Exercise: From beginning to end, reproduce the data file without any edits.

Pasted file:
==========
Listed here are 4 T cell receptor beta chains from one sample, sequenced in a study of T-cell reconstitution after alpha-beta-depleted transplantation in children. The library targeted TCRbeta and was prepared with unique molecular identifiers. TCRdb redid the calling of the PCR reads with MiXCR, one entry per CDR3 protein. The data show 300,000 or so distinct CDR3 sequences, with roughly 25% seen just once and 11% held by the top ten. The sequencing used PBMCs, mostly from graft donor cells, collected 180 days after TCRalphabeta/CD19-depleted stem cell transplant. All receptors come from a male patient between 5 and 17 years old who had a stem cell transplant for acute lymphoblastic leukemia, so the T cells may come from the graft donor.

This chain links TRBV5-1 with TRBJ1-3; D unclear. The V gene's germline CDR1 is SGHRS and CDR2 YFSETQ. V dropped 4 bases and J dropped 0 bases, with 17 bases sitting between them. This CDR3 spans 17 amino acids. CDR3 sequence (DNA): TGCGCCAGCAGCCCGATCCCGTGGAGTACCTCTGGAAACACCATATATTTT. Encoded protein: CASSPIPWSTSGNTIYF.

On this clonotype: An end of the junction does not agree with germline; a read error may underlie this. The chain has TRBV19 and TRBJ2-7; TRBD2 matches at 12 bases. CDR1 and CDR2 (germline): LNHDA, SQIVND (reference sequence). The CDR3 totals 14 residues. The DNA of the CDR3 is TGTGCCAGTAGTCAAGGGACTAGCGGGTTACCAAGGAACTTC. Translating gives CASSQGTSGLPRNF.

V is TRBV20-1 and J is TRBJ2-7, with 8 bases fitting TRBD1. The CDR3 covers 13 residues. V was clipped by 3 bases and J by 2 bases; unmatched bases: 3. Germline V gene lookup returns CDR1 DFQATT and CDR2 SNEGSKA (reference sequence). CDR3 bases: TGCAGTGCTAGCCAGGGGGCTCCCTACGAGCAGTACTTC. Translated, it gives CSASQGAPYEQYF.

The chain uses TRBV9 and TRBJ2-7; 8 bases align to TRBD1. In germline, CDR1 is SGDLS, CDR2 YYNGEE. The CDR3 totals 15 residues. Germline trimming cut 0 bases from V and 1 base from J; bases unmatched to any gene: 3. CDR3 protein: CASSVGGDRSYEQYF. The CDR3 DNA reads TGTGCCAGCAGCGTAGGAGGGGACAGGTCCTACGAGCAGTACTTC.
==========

Listed here are 4 T cell receptor beta chains from one sample, sequenced in a study of T-cell reconstitution after alpha-beta-depleted transplantation in children. The library targeted TCRbeta and was prepared with unique molecular identifiers. TCRdb redid the calling of the PCR reads with MiXCR, one entry per CDR3 protein. The data show 300,000 or so distinct CDR3 sequences, with roughly 25% seen just once and 11% held by the top ten. The sequencing used PBMCs, mostly from graft donor cells, collected 180 days after TCRalphabeta/CD19-depleted stem cell transplant. All receptors come from a male patient between 5 and 17 years old who had a stem cell transplant for acute lymphoblastic leukemia, so the T cells may come from the graft donor.

This chain links TRBV5-1 with TRBJ1-3; D unclear. The V gene's germline CDR1 is SGHRS and CDR2 YFSETQ. V dropped 4 bases and J dropped 0 bases, with 17 bases sitting between them. This CDR3 spans 17 amino acids. CDR3 sequence (DNA): TGCGCCAGCAGCCCGATCCCGTGGAGTACCTCTGGAAACACCATATATTTT. Encoded protein: CASSPIPWSTSGNTIYF.

On this clonotype: An end of the junction does not agree with germline; a read error may underlie this. The chain has TRBV19 and TRBJ2-7; TRBD2 matches at 12 bases. CDR1 and CDR2 (germline): LNHDA, SQIVND (reference sequence). The CDR3 totals 14 residues. The DNA of the CDR3 is TGTGCCAGTAGTCAAGGGACTAGCGGGTTACCAAGGAACTTC. Translating gives CASSQGTSGLPRNF.

V is TRBV20-1 and J is TRBJ2-7, with 8 bases fitting TRBD1. The CDR3 covers 13 residues. V was clipped by 3 bases and J by 2 bases; unmatched bases: 3. Germline V gene lookup returns CDR1 DFQATT and CDR2 SNEGSKA (reference sequence). CDR3 bases: TGCAGTGCTAGCCAGGGGGCTCCCTACGAGCAGTACTTC. Translated, it gives CSASQGAPYEQYF.

The chain uses TRBV9 and TRBJ2-7; 8 bases align to TRBD1. In germline, CDR1 is SGDLS, CDR2 YYNGEE. The CDR3 totals 15 residues. Germline trimming cut 0 bases from V and 1 base from J; bases unmatched to any gene: 3. CDR3 protein: CASSVGGDRSYEQYF. The CDR3 DNA reads TGTGCCAGCAGCGTAGGAGGGGACAGGTCCTACGAGCAGTACTTC.